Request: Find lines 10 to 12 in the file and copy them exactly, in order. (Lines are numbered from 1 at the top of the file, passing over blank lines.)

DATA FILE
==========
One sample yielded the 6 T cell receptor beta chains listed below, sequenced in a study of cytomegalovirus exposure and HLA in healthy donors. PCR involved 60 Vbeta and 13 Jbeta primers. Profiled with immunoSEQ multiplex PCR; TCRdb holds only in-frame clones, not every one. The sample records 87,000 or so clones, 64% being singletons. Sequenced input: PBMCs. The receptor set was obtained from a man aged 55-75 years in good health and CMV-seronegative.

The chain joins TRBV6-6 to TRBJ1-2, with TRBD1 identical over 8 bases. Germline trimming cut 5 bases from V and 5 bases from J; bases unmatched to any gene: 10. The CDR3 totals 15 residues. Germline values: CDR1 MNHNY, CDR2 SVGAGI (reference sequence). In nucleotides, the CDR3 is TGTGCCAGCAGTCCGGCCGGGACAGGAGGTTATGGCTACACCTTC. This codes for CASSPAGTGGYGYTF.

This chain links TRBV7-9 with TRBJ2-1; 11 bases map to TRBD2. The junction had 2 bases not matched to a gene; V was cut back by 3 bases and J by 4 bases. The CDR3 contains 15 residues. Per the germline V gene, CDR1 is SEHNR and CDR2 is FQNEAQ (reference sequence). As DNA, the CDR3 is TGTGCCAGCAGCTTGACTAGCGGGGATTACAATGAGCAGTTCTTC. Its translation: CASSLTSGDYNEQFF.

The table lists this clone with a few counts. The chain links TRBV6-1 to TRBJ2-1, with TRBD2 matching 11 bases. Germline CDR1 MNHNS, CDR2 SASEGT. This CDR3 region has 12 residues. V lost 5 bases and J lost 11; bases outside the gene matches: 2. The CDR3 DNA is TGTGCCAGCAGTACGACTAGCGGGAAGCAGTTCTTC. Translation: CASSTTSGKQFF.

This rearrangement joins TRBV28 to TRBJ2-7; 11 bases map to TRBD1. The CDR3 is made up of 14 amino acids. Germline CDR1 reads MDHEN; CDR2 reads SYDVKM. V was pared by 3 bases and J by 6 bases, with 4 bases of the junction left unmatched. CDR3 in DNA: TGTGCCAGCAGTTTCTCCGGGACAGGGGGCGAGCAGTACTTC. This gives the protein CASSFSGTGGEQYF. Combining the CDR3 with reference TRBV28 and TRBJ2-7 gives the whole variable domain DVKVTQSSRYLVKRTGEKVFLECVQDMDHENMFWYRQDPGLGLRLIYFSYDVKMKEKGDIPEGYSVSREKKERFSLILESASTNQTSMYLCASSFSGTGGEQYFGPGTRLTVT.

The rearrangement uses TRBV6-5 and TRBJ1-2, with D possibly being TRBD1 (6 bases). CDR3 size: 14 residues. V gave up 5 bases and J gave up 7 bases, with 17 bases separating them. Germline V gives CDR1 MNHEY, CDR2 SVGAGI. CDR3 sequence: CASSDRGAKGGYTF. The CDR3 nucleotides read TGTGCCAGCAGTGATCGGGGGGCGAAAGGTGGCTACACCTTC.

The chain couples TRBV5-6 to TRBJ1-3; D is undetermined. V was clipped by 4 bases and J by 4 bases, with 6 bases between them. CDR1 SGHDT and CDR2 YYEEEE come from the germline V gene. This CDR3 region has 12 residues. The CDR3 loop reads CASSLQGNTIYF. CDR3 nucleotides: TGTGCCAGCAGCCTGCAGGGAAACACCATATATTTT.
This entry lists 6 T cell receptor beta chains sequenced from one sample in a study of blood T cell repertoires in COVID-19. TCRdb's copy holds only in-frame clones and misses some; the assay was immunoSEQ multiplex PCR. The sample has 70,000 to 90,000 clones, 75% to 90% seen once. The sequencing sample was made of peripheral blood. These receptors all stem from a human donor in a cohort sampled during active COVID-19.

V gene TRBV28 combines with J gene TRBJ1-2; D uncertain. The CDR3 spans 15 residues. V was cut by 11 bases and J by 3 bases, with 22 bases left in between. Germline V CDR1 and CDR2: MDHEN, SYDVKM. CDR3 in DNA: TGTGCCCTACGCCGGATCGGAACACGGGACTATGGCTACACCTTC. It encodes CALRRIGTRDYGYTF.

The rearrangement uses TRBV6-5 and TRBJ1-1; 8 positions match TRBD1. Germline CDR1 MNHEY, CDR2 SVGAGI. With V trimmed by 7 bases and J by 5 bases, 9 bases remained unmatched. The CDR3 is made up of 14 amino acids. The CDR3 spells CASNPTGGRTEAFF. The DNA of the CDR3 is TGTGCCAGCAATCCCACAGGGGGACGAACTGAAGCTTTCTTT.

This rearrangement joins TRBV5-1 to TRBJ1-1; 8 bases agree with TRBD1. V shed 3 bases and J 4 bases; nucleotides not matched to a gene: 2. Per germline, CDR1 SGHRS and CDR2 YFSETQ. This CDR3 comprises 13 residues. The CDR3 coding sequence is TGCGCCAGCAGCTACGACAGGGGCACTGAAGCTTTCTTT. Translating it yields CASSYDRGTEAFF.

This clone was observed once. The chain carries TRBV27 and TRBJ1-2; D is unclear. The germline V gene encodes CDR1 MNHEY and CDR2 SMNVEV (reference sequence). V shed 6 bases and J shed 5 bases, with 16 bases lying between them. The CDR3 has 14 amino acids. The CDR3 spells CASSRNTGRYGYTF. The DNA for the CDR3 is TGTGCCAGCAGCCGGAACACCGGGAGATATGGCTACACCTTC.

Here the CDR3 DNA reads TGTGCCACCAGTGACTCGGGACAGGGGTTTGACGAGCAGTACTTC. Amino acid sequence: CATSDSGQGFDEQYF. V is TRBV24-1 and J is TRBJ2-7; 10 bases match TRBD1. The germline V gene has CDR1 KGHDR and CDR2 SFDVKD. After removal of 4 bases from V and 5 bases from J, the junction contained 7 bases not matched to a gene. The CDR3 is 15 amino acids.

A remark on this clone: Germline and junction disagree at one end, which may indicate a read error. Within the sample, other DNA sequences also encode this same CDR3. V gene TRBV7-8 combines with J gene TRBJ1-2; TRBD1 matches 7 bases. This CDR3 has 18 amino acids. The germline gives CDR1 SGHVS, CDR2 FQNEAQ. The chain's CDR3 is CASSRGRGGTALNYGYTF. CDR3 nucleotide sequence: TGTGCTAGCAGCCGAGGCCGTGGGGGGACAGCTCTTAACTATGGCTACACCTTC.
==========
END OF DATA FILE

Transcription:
The rearrangement uses TRBV6-5 and TRBJ1-1; 8 positions match TRBD1. Germline CDR1 MNHEY, CDR2 SVGAGI. With V trimmed by 7 bases and J by 5 bases, 9 bases remained unmatched. The CDR3 is made up of 14 amino acids. The CDR3 spells CASNPTGGRTEAFF. The DNA of the CDR3 is TGTGCCAGCAATCCCACAGGGGGACGAACTGAAGCTTTCTTT.

This rearrangement joins TRBV5-1 to TRBJ1-1; 8 bases agree with TRBD1. V shed 3 bases and J 4 bases; nucleotides not matched to a gene: 2. Per germline, CDR1 SGHRS and CDR2 YFSETQ. This CDR3 comprises 13 residues. The CDR3 coding sequence is TGCGCCAGCAGCTACGACAGGGGCACTGAAGCTTTCTTT. Translating it yields CASSYDRGTEAFF.

This clone was observed once. The chain carries TRBV27 and TRBJ1-2; D is unclear. The germline V gene encodes CDR1 MNHEY and CDR2 SMNVEV (reference sequence). V shed 6 bases and J shed 5 bases, with 16 bases lying between them. The CDR3 has 14 amino acids. The CDR3 spells CASSRNTGRYGYTF. The DNA for the CDR3 is TGTGCCAGCAGCCGGAACACCGGGAGATATGGCTACACCTTC.